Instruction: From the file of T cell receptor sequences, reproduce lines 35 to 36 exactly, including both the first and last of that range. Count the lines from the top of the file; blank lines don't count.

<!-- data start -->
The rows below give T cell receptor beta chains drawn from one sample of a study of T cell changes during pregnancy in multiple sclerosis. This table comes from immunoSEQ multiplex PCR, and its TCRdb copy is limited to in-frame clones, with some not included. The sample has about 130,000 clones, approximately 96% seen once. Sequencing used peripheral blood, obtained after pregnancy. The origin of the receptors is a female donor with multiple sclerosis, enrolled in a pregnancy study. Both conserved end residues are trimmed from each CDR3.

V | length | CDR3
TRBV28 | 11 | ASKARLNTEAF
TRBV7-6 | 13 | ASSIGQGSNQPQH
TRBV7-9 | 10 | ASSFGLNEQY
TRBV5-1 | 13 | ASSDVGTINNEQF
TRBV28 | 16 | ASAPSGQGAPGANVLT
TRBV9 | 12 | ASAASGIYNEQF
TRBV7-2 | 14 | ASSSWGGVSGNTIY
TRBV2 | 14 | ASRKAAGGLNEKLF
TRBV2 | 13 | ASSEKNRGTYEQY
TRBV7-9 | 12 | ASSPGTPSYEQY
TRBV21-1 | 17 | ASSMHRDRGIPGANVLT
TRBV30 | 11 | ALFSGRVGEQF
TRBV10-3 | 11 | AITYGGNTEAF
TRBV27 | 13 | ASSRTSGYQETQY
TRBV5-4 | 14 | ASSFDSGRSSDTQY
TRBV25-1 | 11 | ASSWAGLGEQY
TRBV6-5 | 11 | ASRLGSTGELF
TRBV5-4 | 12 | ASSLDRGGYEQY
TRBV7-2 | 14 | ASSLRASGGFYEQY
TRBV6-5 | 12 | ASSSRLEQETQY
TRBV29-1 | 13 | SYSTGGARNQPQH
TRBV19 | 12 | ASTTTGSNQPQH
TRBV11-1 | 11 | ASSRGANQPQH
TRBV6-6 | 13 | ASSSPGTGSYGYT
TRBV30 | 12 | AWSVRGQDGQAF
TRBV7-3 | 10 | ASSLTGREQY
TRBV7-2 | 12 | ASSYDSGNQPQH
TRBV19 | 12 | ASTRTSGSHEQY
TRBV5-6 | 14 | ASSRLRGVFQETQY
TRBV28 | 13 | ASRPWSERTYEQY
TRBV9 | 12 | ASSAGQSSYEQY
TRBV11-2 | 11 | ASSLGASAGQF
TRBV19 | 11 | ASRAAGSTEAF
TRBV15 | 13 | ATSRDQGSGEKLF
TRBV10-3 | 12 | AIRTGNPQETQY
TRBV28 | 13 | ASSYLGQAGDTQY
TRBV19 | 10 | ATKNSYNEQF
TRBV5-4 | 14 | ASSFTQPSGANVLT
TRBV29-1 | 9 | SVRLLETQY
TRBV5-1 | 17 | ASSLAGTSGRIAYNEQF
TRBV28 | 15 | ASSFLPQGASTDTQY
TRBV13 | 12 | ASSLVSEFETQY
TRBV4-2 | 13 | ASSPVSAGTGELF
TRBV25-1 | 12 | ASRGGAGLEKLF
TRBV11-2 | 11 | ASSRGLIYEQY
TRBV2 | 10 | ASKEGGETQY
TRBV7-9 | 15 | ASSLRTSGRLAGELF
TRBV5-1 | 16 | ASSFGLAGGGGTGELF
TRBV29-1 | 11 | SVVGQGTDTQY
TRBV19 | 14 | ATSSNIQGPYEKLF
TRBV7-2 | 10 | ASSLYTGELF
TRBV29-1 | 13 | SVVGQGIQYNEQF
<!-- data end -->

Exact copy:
TRBV19 | 11 | ASRAAGSTEAF
TRBV15 | 13 | ATSRDQGSGEKLF